‘There are structural barriers and institutional inequalities that often make it harder for Black men to be the fathers they may want to be. But that side of the story isn’t heard. Instead, this narrative around absent Black dads is used to make Black men look bad, and justify racist stereotypes and beliefs.
‘It also makes it incredibly hard to talk about the impact of not having a Black male role model as a child, without feeling like you’re feeding in to this negative and distorted narrative.’
Lanre’s latest work is keen to highlight that there is so much more to Black male identity than trauma, pain and conflict. He aims to push back against the negative depictions of Black men and showcase the joy that he knows is also an integral part of his experience of Blackness.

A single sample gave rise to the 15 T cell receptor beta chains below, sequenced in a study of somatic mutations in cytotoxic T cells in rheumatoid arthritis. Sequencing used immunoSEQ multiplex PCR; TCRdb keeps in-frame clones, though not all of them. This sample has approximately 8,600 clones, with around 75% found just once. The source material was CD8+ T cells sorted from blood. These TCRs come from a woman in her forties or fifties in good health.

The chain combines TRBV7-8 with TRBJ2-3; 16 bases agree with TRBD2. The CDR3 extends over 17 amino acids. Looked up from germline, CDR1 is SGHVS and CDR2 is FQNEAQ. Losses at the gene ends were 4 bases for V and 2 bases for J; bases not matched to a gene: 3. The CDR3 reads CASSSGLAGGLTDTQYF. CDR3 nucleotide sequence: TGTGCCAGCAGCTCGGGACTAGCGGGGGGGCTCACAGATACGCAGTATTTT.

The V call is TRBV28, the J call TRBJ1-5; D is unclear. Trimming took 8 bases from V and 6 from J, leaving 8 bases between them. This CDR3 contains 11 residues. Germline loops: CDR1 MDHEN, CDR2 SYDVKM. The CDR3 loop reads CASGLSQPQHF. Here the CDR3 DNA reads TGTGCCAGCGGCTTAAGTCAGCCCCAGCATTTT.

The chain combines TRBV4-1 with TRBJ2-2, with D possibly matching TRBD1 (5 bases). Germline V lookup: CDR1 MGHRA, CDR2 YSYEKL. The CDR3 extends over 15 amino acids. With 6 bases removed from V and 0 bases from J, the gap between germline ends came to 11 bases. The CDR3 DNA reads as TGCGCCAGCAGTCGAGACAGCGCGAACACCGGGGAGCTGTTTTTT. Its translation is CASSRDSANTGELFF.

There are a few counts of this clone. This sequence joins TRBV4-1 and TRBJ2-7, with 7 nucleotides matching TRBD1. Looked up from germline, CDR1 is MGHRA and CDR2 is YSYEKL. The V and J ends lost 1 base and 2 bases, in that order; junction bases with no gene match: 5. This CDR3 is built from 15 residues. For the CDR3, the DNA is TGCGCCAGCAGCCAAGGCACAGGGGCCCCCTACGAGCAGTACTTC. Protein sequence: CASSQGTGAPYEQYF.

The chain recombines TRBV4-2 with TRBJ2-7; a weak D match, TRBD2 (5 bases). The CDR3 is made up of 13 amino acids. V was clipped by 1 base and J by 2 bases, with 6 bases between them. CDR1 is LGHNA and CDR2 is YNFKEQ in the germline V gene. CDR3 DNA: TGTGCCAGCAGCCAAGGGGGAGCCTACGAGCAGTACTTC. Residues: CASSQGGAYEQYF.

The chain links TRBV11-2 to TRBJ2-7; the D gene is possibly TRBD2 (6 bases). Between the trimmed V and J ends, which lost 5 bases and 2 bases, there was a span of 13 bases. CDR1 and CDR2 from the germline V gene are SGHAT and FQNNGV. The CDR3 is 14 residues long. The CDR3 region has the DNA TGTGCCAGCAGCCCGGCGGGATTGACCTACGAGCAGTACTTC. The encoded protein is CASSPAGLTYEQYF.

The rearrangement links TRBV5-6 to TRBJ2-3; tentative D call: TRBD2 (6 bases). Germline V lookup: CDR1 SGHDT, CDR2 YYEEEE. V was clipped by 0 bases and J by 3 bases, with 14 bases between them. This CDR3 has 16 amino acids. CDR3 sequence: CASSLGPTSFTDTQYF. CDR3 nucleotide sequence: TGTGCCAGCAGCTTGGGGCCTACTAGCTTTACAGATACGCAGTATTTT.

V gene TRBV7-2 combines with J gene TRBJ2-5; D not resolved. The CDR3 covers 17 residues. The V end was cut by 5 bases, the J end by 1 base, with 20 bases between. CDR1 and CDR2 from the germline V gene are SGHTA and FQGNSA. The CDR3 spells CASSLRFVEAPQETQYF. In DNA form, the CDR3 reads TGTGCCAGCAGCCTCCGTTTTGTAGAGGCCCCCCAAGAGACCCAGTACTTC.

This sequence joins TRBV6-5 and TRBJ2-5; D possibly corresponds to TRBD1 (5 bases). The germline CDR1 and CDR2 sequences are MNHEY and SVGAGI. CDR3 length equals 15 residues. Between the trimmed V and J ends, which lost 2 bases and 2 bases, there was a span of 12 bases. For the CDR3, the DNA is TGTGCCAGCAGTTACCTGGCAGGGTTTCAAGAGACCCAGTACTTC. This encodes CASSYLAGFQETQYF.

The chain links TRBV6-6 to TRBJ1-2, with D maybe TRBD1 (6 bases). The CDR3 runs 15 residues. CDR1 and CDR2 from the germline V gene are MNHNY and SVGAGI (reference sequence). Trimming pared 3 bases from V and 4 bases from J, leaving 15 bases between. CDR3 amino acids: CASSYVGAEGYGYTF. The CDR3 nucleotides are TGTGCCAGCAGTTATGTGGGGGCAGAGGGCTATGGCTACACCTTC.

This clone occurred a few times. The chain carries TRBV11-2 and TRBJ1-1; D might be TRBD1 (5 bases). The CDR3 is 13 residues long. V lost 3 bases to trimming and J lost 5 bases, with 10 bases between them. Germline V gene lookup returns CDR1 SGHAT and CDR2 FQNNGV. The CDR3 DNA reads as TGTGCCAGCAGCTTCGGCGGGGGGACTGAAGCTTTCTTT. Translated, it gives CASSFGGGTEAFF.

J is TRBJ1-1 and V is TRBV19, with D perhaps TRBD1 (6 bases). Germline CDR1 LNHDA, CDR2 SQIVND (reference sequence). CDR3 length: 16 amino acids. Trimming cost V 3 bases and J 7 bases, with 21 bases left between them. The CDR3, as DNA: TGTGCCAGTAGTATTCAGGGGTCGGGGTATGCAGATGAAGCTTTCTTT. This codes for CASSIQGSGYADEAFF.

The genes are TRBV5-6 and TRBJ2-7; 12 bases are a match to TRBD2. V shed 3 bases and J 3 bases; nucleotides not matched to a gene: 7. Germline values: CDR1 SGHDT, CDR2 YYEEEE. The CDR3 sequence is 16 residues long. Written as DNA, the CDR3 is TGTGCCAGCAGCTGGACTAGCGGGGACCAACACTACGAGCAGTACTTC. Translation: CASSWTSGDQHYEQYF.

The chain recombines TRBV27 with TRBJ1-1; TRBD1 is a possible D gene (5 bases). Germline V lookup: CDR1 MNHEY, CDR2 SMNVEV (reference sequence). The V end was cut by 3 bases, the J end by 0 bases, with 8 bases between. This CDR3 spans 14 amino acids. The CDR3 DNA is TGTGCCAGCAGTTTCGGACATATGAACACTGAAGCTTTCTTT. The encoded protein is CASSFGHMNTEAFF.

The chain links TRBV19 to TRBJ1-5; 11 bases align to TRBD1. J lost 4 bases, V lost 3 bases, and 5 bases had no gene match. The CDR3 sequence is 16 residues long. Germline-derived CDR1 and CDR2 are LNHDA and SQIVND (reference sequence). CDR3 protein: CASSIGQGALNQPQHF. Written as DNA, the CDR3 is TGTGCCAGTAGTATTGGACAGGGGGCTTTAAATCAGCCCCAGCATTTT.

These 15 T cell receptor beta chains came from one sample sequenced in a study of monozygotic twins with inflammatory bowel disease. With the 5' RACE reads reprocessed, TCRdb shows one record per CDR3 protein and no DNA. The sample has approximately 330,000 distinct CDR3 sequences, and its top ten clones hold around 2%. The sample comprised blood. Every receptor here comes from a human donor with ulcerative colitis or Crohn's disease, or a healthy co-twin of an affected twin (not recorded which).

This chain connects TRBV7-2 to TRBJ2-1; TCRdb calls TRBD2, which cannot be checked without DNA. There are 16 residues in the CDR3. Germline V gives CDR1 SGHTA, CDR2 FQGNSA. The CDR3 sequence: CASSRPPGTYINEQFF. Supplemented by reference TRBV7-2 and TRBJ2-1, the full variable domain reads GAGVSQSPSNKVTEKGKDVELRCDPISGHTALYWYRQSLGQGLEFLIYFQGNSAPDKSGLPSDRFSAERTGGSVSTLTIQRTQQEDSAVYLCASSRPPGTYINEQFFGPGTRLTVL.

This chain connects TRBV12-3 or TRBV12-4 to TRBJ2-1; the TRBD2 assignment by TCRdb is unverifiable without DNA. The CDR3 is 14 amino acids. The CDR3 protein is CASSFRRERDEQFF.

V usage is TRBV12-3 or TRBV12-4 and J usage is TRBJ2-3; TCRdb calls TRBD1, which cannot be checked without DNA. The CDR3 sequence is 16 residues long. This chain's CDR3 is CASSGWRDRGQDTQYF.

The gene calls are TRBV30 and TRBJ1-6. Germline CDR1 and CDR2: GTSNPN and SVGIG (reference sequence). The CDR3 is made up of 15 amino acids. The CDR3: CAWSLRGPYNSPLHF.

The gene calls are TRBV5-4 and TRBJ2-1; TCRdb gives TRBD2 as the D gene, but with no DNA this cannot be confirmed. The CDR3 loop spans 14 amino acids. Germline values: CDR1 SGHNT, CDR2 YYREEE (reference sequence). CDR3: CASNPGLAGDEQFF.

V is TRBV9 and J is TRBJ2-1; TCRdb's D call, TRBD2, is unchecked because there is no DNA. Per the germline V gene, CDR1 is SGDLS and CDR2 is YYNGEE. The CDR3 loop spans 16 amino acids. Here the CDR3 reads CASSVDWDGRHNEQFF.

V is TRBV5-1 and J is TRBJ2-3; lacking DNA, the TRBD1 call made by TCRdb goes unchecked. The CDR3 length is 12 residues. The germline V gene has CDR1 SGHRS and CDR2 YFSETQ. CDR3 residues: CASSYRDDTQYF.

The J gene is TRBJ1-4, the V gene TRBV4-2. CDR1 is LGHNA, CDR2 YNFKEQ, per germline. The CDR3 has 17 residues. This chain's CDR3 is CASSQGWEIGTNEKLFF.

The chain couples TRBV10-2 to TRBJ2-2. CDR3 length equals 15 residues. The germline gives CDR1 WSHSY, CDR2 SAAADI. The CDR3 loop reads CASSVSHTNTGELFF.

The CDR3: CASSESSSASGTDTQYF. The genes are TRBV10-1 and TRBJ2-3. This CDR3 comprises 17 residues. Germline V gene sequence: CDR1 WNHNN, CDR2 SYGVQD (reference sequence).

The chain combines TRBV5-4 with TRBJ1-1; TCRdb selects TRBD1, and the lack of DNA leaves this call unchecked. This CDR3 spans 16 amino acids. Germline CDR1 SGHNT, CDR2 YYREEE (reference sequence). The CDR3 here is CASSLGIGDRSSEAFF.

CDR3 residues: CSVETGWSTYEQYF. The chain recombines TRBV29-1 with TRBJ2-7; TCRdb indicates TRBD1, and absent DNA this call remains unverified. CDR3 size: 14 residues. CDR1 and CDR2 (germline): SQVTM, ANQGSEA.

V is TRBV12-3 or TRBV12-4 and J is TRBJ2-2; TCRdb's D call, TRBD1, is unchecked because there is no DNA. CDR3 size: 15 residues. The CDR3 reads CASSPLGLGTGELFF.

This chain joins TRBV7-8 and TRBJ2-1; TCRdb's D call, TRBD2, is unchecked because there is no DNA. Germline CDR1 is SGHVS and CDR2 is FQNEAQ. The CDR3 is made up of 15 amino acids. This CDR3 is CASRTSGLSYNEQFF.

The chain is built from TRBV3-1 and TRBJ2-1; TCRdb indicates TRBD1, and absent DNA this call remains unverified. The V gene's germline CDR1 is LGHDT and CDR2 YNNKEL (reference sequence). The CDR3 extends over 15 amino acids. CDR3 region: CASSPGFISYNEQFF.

‘I want to unpack what’s behind that head nod between Black men. There is love and joy behind it, not just suffering.
‘It’s that feeling of being in a club with your Black brothers and just dancing, or being at a Black gathering, eating food and hearing that kind of deep belly laughter, of Black men and Black women too. It’s the feeling of being hugged by your father.’
SAMSKARA is showing at The Yard Theatre from 8 November – 20 November, and you can buy tickets online.